Today was another tough day. Give me a dead fish anytime and I’ll turn it into beautiful little fillets, but don’t give me anything’s that’s alive that I have to kill. I don’t want to be the killer, ya know? Once it’s dead then I can rationalize that some one else killed it, so I might as well cook it and not let it go to waste. I know this is hippocritical. And I can feel the burn already from all my vegetarian friends out there. I mean, if an animal is killed quickly and painlessly then it’s better than….
We made crab bisque today. Live crabs. We had to grab them carefully to avoid their pinchers, throw them into a saute pan of hot olive oil and crush them with the end of a rolling pin. Sounds straight up except that they don’t like to be caught. They like to run around on their little claws, clickety-clackety clickety-clackety out of the pot and all over the kitchen.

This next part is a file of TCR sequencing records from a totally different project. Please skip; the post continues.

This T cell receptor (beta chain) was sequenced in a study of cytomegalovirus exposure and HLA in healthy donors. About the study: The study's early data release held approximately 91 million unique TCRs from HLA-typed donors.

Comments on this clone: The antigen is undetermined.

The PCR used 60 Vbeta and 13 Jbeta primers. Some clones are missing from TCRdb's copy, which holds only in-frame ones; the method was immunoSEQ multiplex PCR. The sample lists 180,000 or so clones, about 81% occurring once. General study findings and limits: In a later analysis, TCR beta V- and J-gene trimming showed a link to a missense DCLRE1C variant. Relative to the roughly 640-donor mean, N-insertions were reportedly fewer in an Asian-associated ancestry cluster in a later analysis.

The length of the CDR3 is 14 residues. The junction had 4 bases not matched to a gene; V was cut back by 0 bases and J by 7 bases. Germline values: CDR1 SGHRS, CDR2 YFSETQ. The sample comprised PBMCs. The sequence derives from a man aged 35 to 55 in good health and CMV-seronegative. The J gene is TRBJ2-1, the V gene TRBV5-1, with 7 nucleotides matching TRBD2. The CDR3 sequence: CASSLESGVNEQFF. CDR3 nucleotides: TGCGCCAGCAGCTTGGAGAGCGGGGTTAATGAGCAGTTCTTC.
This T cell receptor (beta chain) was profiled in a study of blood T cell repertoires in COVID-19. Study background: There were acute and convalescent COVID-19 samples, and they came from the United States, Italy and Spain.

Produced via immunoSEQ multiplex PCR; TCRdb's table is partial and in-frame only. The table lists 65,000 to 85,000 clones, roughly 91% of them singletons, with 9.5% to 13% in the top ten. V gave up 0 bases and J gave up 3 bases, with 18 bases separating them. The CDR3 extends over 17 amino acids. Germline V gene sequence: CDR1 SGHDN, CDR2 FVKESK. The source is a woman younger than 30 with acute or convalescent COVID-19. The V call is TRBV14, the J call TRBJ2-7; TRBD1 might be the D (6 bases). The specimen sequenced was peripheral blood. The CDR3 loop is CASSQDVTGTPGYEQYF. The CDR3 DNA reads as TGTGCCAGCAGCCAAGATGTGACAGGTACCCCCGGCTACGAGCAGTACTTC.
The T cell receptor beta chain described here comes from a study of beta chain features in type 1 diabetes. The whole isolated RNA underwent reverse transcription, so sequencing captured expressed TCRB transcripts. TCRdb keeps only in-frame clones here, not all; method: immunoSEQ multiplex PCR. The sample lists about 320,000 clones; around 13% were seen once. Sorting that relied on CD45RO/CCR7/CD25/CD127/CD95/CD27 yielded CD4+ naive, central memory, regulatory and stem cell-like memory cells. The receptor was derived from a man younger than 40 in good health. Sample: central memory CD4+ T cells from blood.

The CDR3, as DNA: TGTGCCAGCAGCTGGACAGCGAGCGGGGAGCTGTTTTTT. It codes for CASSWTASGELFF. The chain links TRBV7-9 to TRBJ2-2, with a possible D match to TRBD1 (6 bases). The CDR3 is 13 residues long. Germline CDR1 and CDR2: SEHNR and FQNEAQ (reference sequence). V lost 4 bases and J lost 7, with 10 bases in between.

You’re probably thinking that Le Cordon Bleu is incredibly cruel, but in reality, for most of us carnivores out there, we just don’t like to think about where food comes from and how it is prepared. It’s the ole, “What I don’t know can’t hurt me”. Most of the recipes that we cook at LCB are old and time tested passed down for hundreds of years. The natural order to life (and death) in effect without guilt. However, being Californian I’m used to doing my hunting at Whole Foods Market where everything is organic, colorful, tasty, and dead.
Lately, I’ve been dealing with animal mortality and how I feel about it. How I feel about the fact that I deem some animals as killable and others I don’t. Working with veal and rabbit is very difficult for me, however chickens and fish do nothing to me emotionally. I can rip the tendon out of a chicken leg faster than you can say cock-a-doodle-do. But when I get a piece of veal, it really tugs at my heartstrings. Perpas it’s the nurturer in me that wants everything and everyone to be okay and looked after – or at the very least allowed to live freely up until death…et viola….Crab Bisque!